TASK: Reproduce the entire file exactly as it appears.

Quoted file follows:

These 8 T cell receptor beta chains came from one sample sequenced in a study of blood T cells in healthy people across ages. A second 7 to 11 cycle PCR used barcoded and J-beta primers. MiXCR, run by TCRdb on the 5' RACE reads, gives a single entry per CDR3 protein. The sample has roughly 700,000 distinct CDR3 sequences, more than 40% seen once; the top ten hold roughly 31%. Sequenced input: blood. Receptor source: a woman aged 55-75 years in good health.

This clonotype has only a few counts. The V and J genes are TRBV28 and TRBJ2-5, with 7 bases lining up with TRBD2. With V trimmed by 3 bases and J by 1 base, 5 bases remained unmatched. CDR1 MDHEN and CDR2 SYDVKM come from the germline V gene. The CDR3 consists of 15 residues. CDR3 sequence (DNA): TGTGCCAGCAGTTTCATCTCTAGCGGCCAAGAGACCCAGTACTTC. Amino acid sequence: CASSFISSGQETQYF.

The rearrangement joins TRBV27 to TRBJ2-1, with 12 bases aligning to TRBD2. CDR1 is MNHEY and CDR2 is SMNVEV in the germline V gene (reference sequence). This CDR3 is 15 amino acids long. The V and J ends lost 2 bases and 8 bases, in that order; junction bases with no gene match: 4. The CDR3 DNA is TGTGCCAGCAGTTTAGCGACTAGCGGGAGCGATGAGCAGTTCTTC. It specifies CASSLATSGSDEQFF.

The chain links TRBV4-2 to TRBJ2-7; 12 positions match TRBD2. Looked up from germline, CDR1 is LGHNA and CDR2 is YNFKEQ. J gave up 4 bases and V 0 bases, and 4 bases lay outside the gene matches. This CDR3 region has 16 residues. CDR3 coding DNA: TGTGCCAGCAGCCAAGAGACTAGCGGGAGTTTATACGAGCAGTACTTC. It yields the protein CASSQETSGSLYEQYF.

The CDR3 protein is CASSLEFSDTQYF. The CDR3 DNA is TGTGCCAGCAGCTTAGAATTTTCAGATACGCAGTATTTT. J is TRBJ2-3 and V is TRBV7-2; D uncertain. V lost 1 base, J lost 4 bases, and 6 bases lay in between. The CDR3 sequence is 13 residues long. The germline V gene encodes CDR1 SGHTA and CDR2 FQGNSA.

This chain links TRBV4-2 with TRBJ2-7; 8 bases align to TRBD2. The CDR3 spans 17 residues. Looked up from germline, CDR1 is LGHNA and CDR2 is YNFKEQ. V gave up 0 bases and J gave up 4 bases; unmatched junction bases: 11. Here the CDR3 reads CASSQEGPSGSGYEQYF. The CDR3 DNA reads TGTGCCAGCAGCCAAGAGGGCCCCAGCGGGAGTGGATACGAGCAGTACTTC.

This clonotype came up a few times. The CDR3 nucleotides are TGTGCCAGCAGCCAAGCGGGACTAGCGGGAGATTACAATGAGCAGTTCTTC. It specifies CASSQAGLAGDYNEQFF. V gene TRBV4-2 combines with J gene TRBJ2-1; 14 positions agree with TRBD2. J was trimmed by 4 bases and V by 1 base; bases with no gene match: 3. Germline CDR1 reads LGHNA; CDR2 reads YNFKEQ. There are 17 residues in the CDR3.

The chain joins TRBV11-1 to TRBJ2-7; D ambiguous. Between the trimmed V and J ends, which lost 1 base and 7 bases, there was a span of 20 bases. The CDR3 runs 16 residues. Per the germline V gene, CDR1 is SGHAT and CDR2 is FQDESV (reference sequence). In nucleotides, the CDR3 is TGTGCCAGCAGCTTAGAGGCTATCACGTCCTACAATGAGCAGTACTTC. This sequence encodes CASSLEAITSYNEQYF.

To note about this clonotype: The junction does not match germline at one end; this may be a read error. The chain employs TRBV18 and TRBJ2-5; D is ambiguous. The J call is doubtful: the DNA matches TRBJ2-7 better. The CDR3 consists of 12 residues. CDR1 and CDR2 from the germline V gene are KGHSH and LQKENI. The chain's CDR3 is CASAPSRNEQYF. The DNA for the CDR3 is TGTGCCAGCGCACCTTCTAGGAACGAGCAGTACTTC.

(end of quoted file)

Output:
These 8 T cell receptor beta chains came from one sample sequenced in a study of blood T cells in healthy people across ages. A second 7 to 11 cycle PCR used barcoded and J-beta primers. MiXCR, run by TCRdb on the 5' RACE reads, gives a single entry per CDR3 protein. The sample has roughly 700,000 distinct CDR3 sequences, more than 40% seen once; the top ten hold roughly 31%. Sequenced input: blood. Receptor source: a woman aged 55-75 years in good health.

This clonotype has only a few counts. The V and J genes are TRBV28 and TRBJ2-5, with 7 bases lining up with TRBD2. With V trimmed by 3 bases and J by 1 base, 5 bases remained unmatched. CDR1 MDHEN and CDR2 SYDVKM come from the germline V gene. The CDR3 consists of 15 residues. CDR3 sequence (DNA): TGTGCCAGCAGTTTCATCTCTAGCGGCCAAGAGACCCAGTACTTC. Amino acid sequence: CASSFISSGQETQYF.

The rearrangement joins TRBV27 to TRBJ2-1, with 12 bases aligning to TRBD2. CDR1 is MNHEY and CDR2 is SMNVEV in the germline V gene (reference sequence). This CDR3 is 15 amino acids long. The V and J ends lost 2 bases and 8 bases, in that order; junction bases with no gene match: 4. The CDR3 DNA is TGTGCCAGCAGTTTAGCGACTAGCGGGAGCGATGAGCAGTTCTTC. It specifies CASSLATSGSDEQFF.

The chain links TRBV4-2 to TRBJ2-7; 12 positions match TRBD2. Looked up from germline, CDR1 is LGHNA and CDR2 is YNFKEQ. J gave up 4 bases and V 0 bases, and 4 bases lay outside the gene matches. This CDR3 region has 16 residues. CDR3 coding DNA: TGTGCCAGCAGCCAAGAGACTAGCGGGAGTTTATACGAGCAGTACTTC. It yields the protein CASSQETSGSLYEQYF.

The CDR3 protein is CASSLEFSDTQYF. The CDR3 DNA is TGTGCCAGCAGCTTAGAATTTTCAGATACGCAGTATTTT. J is TRBJ2-3 and V is TRBV7-2; D uncertain. V lost 1 base, J lost 4 bases, and 6 bases lay in between. The CDR3 sequence is 13 residues long. The germline V gene encodes CDR1 SGHTA and CDR2 FQGNSA.

This chain links TRBV4-2 with TRBJ2-7; 8 bases align to TRBD2. The CDR3 spans 17 residues. Looked up from germline, CDR1 is LGHNA and CDR2 is YNFKEQ. V gave up 0 bases and J gave up 4 bases; unmatched junction bases: 11. Here the CDR3 reads CASSQEGPSGSGYEQYF. The CDR3 DNA reads TGTGCCAGCAGCCAAGAGGGCCCCAGCGGGAGTGGATACGAGCAGTACTTC.

This clonotype came up a few times. The CDR3 nucleotides are TGTGCCAGCAGCCAAGCGGGACTAGCGGGAGATTACAATGAGCAGTTCTTC. It specifies CASSQAGLAGDYNEQFF. V gene TRBV4-2 combines with J gene TRBJ2-1; 14 positions agree with TRBD2. J was trimmed by 4 bases and V by 1 base; bases with no gene match: 3. Germline CDR1 reads LGHNA; CDR2 reads YNFKEQ. There are 17 residues in the CDR3.

The chain joins TRBV11-1 to TRBJ2-7; D ambiguous. Between the trimmed V and J ends, which lost 1 base and 7 bases, there was a span of 20 bases. The CDR3 runs 16 residues. Per the germline V gene, CDR1 is SGHAT and CDR2 is FQDESV (reference sequence). In nucleotides, the CDR3 is TGTGCCAGCAGCTTAGAGGCTATCACGTCCTACAATGAGCAGTACTTC. This sequence encodes CASSLEAITSYNEQYF.

To note about this clonotype: The junction does not match germline at one end; this may be a read error. The chain employs TRBV18 and TRBJ2-5; D is ambiguous. The J call is doubtful: the DNA matches TRBJ2-7 better. The CDR3 consists of 12 residues. CDR1 and CDR2 from the germline V gene are KGHSH and LQKENI. The chain's CDR3 is CASAPSRNEQYF. The DNA for the CDR3 is TGTGCCAGCGCACCTTCTAGGAACGAGCAGTACTTC.